Wild Apple Design is a small studio, specialising in the project management and design for educational publishers such as Pearson Education, Oxford University Press, and Macmillan Education. Predominantly print-based, they also take on video productions and more recently have been leading the charge towards developing educational content as fixed layout ebooks, and apps.
We asked Steve Crabtree, Managing Director at Wild Apple Design, to share his tips for the creation of consistently great design work…
Having worked in the design-related world for over a decade, I’ve seen plenty of examples of good, bad and indifferent design work.
If you’re looking at creating good designs, in whichever field, consider the following points when you’re scoping out the brief:
Always, always, always start with the end-user – whether that’s a reader of an article, a visitor of a museum, or a player of a game. If you don’t know who you’re designing for, how can you begin to know if the content you’re creating is going to be accessible (i.e. ‘good’)?
If you’re considering graphic design, try to understand how your work will be used. Is it going to be used as a banner ad? Will it ever be printed in black and white? Will the content cross national/cultural boundaries? Knowing the full scope of the way your content will be used is another cracking step towards design-like Godliness.
Ask yourself not only what your competitors are doing, but why are they doing it? If they’re using massive fonts, it’s no reason just to use a more massive one… because you don’t know what their initial brief was, or what the message is. Concentrate on your message first, then apply it side-by-side with the competition and put yourself in the role of the user (see above) to ask yourself if your message is still visible on a wider playing field.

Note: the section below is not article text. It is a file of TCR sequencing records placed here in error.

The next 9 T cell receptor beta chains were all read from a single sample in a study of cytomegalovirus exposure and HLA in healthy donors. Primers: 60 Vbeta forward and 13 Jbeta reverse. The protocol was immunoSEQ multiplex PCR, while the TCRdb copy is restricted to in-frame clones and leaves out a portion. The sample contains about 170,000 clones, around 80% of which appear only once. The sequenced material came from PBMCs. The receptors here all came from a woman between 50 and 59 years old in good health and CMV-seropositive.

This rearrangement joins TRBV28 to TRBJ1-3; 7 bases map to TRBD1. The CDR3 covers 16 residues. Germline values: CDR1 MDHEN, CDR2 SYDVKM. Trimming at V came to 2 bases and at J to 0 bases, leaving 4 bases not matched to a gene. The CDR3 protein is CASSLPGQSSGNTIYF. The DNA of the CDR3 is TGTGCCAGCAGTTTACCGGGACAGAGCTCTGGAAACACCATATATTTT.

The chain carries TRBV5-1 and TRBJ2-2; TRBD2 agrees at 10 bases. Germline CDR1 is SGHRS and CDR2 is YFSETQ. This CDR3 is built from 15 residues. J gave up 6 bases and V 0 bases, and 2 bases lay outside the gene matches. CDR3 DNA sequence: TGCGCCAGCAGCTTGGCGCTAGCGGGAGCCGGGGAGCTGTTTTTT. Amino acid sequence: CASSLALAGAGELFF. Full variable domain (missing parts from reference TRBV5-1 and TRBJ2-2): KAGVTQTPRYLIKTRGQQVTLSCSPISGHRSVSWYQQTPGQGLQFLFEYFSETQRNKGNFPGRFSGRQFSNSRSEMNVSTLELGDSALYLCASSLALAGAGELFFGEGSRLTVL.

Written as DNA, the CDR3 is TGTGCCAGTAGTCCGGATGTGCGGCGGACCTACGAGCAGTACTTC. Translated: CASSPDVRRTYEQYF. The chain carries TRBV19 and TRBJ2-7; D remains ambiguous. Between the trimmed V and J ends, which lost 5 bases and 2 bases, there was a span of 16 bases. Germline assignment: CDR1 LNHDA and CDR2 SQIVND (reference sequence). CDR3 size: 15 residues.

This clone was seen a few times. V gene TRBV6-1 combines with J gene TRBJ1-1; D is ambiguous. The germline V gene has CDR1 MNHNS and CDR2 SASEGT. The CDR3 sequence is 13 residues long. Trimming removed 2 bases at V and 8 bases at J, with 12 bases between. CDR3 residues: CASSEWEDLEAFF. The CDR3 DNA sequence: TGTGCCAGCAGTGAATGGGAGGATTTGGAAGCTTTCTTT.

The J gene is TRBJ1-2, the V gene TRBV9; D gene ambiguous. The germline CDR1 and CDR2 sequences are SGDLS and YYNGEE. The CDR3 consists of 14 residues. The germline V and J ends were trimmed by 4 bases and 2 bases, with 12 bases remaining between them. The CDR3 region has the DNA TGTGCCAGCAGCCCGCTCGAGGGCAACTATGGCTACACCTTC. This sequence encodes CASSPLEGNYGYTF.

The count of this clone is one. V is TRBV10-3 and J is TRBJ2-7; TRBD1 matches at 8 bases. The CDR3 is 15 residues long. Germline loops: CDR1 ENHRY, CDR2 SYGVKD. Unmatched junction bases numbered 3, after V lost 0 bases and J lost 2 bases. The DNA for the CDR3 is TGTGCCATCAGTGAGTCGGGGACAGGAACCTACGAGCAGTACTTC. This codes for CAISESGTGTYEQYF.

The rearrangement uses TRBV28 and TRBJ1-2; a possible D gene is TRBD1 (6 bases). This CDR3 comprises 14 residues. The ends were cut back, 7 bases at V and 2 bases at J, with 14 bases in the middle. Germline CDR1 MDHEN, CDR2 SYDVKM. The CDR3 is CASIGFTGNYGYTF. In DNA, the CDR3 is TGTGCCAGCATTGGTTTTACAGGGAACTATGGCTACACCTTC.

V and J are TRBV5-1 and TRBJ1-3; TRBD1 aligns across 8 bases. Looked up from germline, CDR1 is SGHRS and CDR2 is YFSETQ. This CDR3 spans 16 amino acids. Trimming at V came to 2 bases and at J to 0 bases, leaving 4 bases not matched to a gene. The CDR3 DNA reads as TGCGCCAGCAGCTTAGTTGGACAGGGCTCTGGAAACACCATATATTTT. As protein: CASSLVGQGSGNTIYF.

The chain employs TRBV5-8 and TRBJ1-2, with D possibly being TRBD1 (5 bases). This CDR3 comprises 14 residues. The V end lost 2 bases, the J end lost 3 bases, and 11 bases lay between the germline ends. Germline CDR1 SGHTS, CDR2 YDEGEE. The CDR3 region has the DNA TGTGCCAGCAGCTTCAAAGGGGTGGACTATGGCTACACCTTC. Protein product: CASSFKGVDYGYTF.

Too many bells and whistles drown out a clear message. For me, good design should be all about getting access to the good stuff without having to wade through faff. As an old Italian artist you may have heard of said, “simplicity is the ultimate sophistication,” and if it’s good enough for him, it’s gotta be good enough for everyone!
Big mistake. If you set off on the start of a project wanting to win a nice paperweight for the office, chances are you’ll fail. Chances are, actually, that you’ll end up alienating your users and diluting the key message that you’re trying to get across.
Golfers will tell you that when they hit a good shot it just feels right from the moment the ball leaves the tee*, and in the same way, you’ll instinctively know when you’ve hit gold when you see the ‘right’ design. If it makes you happy – especially after starting with the user, understanding its context, and keeping it simple along the way – then the chances of your users thinking it’s a damn fine design will be pretty high, too.
Bottom line, everyone knows what bad design looks like when they see it; good design, however, should be invisible. It should feel right to the user, getting them access to content or message without asking them to work for it. …and if you happen to win a trophy for it, well, that’s a bonus.
*I wouldn’t know, because I’ve never hit a decent shot in 39 years!